The Foundation's Substance Abuse Policy Research Program was designed to provide support for investigators to conduct policy research on a variety of subjects directed at helping the country reduce the harm caused by substance abuse.This project is a national study of 500 community-based organizations (CBOs) funded (2003-2007) by the Center for Substance Abuse Treatment (CSAT), Substance Abuse and Mental Health Services Administration (SAMHSA), that will examine factors that facilitated and/or impeded the implementation of their proposed evidence-based treatments (EBTs). Recent CSAT funding requirements mandate that CBOs applying for treatment services grants implement EBT approaches. Given the extensive attention and funding that the federal government is directing to the development and implementation of EBTs, data is needed on the extent to which funded programs with the mandate to implement such practices are actually doing so, and the factors influencing implementation. The goal of this study is to identify results that will be used to improve federal and state substance abuse policies promoting the use of EBTs among CBO treatment providers through the collection and analysis of both quantitative and qualitative data. The key hypothesis to be tested is that treatment organizations with direct links to higher education and/or research institutions will be better able to implement EBTs compared to their counterparts. Simpson and Flynn's (2007) dimensions of organizational change will guide the conduction of additional qualitative and quantitative analyses in areas such as training utilization and needs and efficacy of EBT implementation, and staff attributes and EBT implementation efficacy.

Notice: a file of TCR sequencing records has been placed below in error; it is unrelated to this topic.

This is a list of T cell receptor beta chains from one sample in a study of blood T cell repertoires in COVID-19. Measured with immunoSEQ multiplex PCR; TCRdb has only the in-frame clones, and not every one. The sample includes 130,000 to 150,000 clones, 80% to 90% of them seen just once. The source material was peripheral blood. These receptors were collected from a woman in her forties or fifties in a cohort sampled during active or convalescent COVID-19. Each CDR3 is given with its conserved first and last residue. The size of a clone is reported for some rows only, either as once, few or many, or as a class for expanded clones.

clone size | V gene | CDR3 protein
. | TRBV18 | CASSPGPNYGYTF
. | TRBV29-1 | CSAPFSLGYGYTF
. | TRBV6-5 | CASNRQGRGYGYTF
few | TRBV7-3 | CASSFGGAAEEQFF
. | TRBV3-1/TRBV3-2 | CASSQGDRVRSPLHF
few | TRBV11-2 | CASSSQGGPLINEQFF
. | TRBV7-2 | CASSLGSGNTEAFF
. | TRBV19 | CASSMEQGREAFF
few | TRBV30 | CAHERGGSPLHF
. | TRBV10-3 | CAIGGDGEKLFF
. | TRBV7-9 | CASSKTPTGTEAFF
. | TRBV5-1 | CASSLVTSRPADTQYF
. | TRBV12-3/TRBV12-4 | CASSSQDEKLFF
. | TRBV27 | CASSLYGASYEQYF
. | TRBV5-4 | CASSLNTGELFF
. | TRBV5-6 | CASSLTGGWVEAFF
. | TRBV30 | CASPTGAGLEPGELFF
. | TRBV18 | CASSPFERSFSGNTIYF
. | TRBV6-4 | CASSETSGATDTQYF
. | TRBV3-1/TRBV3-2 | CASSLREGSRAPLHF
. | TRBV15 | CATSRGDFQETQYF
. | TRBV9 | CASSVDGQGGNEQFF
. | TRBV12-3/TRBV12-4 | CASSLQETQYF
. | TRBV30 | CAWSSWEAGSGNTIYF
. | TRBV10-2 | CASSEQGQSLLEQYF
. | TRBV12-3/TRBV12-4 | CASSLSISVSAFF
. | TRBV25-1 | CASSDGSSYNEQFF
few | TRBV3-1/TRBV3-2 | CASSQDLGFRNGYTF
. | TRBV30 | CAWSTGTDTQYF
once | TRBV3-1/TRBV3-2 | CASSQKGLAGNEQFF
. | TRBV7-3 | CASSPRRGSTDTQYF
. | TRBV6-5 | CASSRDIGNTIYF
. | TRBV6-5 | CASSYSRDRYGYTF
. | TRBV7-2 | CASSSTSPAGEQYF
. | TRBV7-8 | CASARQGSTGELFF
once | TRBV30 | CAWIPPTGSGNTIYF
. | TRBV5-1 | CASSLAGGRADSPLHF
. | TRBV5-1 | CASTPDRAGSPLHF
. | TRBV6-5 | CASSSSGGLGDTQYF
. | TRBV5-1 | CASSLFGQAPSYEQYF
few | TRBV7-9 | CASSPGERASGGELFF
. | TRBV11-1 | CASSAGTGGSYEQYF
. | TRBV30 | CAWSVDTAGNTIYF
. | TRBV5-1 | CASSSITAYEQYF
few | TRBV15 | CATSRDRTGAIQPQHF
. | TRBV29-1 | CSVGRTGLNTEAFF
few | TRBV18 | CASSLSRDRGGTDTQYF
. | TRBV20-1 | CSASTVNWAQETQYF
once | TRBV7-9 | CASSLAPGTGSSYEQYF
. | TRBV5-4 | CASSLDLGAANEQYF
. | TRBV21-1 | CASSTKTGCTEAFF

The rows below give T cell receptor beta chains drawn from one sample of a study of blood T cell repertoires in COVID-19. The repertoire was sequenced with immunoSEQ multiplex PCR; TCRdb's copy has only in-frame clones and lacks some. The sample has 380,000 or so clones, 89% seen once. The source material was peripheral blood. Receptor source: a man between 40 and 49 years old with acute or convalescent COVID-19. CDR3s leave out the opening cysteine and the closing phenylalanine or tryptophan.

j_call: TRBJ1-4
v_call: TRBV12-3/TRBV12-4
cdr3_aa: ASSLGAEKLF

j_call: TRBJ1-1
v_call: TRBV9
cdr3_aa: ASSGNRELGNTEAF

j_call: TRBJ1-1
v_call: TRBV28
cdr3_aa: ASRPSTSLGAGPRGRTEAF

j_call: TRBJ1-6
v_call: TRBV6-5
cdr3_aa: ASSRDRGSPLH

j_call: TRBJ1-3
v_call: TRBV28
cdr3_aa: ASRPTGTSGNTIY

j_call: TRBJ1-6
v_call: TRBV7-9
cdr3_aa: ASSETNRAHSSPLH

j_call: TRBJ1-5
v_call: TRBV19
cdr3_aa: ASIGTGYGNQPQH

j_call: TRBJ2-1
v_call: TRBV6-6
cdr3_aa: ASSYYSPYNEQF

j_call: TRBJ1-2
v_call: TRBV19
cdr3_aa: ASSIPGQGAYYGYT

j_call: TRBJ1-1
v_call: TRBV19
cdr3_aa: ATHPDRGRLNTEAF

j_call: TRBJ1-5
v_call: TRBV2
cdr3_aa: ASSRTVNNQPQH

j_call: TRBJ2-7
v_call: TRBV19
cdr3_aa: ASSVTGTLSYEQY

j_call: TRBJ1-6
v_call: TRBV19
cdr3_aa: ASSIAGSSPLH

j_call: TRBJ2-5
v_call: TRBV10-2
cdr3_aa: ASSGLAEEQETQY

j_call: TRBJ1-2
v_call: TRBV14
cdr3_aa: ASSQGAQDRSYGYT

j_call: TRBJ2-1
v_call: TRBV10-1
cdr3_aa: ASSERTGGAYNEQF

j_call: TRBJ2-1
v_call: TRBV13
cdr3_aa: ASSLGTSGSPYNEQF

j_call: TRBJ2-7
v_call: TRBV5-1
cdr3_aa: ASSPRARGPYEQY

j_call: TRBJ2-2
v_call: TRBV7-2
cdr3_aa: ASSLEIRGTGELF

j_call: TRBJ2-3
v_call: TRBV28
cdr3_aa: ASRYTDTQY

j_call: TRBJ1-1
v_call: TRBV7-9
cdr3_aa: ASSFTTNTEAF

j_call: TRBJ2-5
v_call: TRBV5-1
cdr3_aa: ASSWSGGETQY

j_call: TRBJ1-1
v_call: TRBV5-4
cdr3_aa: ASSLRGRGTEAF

Amount Awarded $399,430.00
Awarded on: 8/12/2008
Time frame: 9/1/2008 - 8/31/2012
Grant Number: 65029